Photograph by ROBERTO SCHMIDT, AFP, Getty Images
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Two elephants walk amid dry brush as they search for food at the Tsavo West National Park in southern Kenya.
Photograph by ROBERTO SCHMIDT, AFP, Getty Images

What the Ban on Elephant Trophies Means

Days after the U.S. Fish and Wildlife Service issued a decision to lift the ban on elephant trophy imports from Zimbabwe and Zambia, President Donald Trump has announced he plans to reverse course.

Update, March 6, 2018: The U.S. Fish and Wildlife Service issued a memo on March 1 saying that it will withdraw its 2017 Endangered Species Act findings for trophies of African elephants from Zimbabwe and Zambia—which lifted the ban on importing elephant trophies from those countries—and instead consider applications to import trophies on a “case-by-case basis.” It also withdrew an ESA finding regarding the import of lion trophies, reversing a previous ban on importing trophies of captive lions. The agency said that it will evaluate the information in each application “as well as other information available to the Service” to ensure that the program is promoting the conservation of the species.

President Donald Trump tweeted Friday night that he was keeping the ban on importing game trophies from Zimbabwe and Zambia, reversing his administration’s announcement two days earlier that the bans would be lifted. The issuing of import permits for elephant trophies from those two countries has now been put on hold, says Secretary of the Interior Ryan Zinke.

When the decision to lift the ban was announced on Wednesday at a Safari Club International event in Tanzania, it was met with an avalanche of criticism. Several years earlier, under President Barack Obama, the U.S. Fish and Wildlife Service banned the import of elephant trophies from certain countries because the service found that the hunts did not contribute to the survival of the species.

Because African elephants are listed as threatened on the Endangered Species Act, the law requires that import of any elephant or elephant parts must somehow contribute to their conservation in the wild. There were—and remain—serious concerns about whether proceeds from elephant hunts in Zimbabwe and Zambia actually go to conserving and protecting the species, as big-game hunters claim.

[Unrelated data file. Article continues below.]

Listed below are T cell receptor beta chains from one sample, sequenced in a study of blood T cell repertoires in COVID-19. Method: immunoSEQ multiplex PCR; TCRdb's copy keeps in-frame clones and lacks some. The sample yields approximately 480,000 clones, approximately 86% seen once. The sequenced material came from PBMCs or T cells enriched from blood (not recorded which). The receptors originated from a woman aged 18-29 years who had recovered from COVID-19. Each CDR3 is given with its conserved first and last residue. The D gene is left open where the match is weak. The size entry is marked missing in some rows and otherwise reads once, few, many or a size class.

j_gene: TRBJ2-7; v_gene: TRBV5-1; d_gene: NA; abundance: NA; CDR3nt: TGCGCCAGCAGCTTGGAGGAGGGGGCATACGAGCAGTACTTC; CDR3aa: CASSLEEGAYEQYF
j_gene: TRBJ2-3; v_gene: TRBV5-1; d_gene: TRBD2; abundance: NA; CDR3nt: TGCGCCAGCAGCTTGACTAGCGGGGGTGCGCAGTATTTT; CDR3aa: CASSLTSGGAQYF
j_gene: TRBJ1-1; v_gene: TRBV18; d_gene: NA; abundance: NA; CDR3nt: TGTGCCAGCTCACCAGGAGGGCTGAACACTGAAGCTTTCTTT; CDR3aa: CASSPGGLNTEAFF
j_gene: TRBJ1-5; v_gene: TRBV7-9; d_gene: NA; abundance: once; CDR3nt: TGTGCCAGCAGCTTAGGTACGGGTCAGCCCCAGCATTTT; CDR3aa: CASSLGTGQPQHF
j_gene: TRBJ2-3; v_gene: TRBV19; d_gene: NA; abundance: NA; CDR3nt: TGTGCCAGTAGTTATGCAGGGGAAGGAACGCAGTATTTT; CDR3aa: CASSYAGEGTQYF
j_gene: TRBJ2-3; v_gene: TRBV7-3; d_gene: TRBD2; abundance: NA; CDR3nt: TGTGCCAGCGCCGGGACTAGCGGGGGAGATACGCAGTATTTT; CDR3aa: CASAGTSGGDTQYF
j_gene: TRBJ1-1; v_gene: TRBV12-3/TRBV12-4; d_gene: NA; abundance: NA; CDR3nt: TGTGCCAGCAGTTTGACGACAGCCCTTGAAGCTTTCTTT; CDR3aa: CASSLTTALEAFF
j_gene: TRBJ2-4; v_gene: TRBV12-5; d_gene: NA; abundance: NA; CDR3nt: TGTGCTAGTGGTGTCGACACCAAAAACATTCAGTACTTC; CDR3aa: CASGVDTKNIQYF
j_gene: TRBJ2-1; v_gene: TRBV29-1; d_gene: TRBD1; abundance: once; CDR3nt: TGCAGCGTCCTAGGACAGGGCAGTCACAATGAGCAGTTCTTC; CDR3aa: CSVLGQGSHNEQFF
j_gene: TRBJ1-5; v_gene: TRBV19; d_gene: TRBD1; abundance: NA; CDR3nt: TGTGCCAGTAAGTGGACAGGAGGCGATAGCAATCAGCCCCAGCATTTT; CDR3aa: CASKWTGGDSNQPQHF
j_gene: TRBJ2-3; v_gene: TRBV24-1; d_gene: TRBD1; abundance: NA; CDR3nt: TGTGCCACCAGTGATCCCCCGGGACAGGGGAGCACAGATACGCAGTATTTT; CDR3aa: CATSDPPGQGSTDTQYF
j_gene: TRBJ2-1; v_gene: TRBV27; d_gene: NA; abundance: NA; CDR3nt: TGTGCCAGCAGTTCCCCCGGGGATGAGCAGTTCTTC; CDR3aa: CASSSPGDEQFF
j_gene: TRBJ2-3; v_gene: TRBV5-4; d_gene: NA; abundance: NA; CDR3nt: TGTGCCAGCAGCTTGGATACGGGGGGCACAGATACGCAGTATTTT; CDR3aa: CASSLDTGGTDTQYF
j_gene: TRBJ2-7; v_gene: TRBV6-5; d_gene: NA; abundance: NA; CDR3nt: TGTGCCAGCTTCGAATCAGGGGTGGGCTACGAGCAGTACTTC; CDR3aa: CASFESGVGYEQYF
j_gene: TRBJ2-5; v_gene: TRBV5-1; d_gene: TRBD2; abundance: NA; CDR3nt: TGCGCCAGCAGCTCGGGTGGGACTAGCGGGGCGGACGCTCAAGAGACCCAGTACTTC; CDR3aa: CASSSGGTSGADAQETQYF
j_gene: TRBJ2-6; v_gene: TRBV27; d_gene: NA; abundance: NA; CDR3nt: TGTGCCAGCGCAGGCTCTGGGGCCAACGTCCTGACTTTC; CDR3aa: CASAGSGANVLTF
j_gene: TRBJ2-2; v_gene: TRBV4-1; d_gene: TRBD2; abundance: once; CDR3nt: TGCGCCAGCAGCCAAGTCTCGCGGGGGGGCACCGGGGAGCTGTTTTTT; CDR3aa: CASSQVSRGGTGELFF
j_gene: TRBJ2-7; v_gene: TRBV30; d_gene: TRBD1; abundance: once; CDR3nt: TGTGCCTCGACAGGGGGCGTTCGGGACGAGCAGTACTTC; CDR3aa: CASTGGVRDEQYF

But elephant populations in Zimbabwe have declined 11 percent since 2005, and as much as 74 percent in some parts of the country, in large part because of poaching for ivory. Zambia has seen smaller declines, but poaching remains a problem there as well.

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Trophy hunters argue that their hunting and safari fees, which can reach into the tens of thousands of dollars per trip, go back into the communities that live near the animals, thus providing an incentive for local people to protect wildlife.

“From Charles Darwin and John James Audubon to Theodore Roosevelt and Ernest Hemingway, the most enlightened hunters have long viewed themselves as naturalists and conservationists, committed to sustainability among animal populations and the preservation of wild places where they stalk game,” Michael Paterniti wrote in our recent story “Should We Kill Animals to Save Them?

However, said the African Wildlife Foundation in a statement, "Trophy hunting can only be an effective tool for conservation when decisions are transparent, and the necessary resources are available to ensure hunting is properly managed." That has not been the case in these recent decisions, they argue.

Opponents of trophy hunting say fees often don’t make it back into the communities. Some critics say it is ethically wrong to kill wildlife for sport. Many argue that trophy hunting should not be allowed for species facing serious threats from poaching, including elephants, rhinos, and lions.

“There’s a real concern that legal hunting of elephants provides cover for illegal hunting. When trucks, guns, and hunters are allowed on the landscape, rangers don’t know who’s who,” says Tanya Sanerib at the Center for Biological Diversity. “Unless and until the Zimbabwe import decision is officially rescinded or revoked, elephants are at risk and we’ll do everything we can to fight that decision."

Relatedly, Fish and Wildlife Service quietly began issuing permits last month for hunters to bring home lion trophies from Zimbabwe and Zambia, ABC News reported, also reversing an Obama-era ban. The government is not required to give public notice when such a decision is made.

While the findings that trophy hunting enhances the survival of these species still stand, Secretary of the Interior Ryan Zinke said in a press release that Fish and Wildlife Service will put the issuing of import permits on hold, following Trump’s tweet Friday.

"President Trump and I have talked and both believe that conservation and healthy herds are critical,” he said. “As a result, in a manner compliant with all applicable laws, rules, and regulations, the issuing of permits is being put on hold as the decision is being reviewed."

It is unclear whether Zinke is reviewing the elephant decision only or the lion decision as well.

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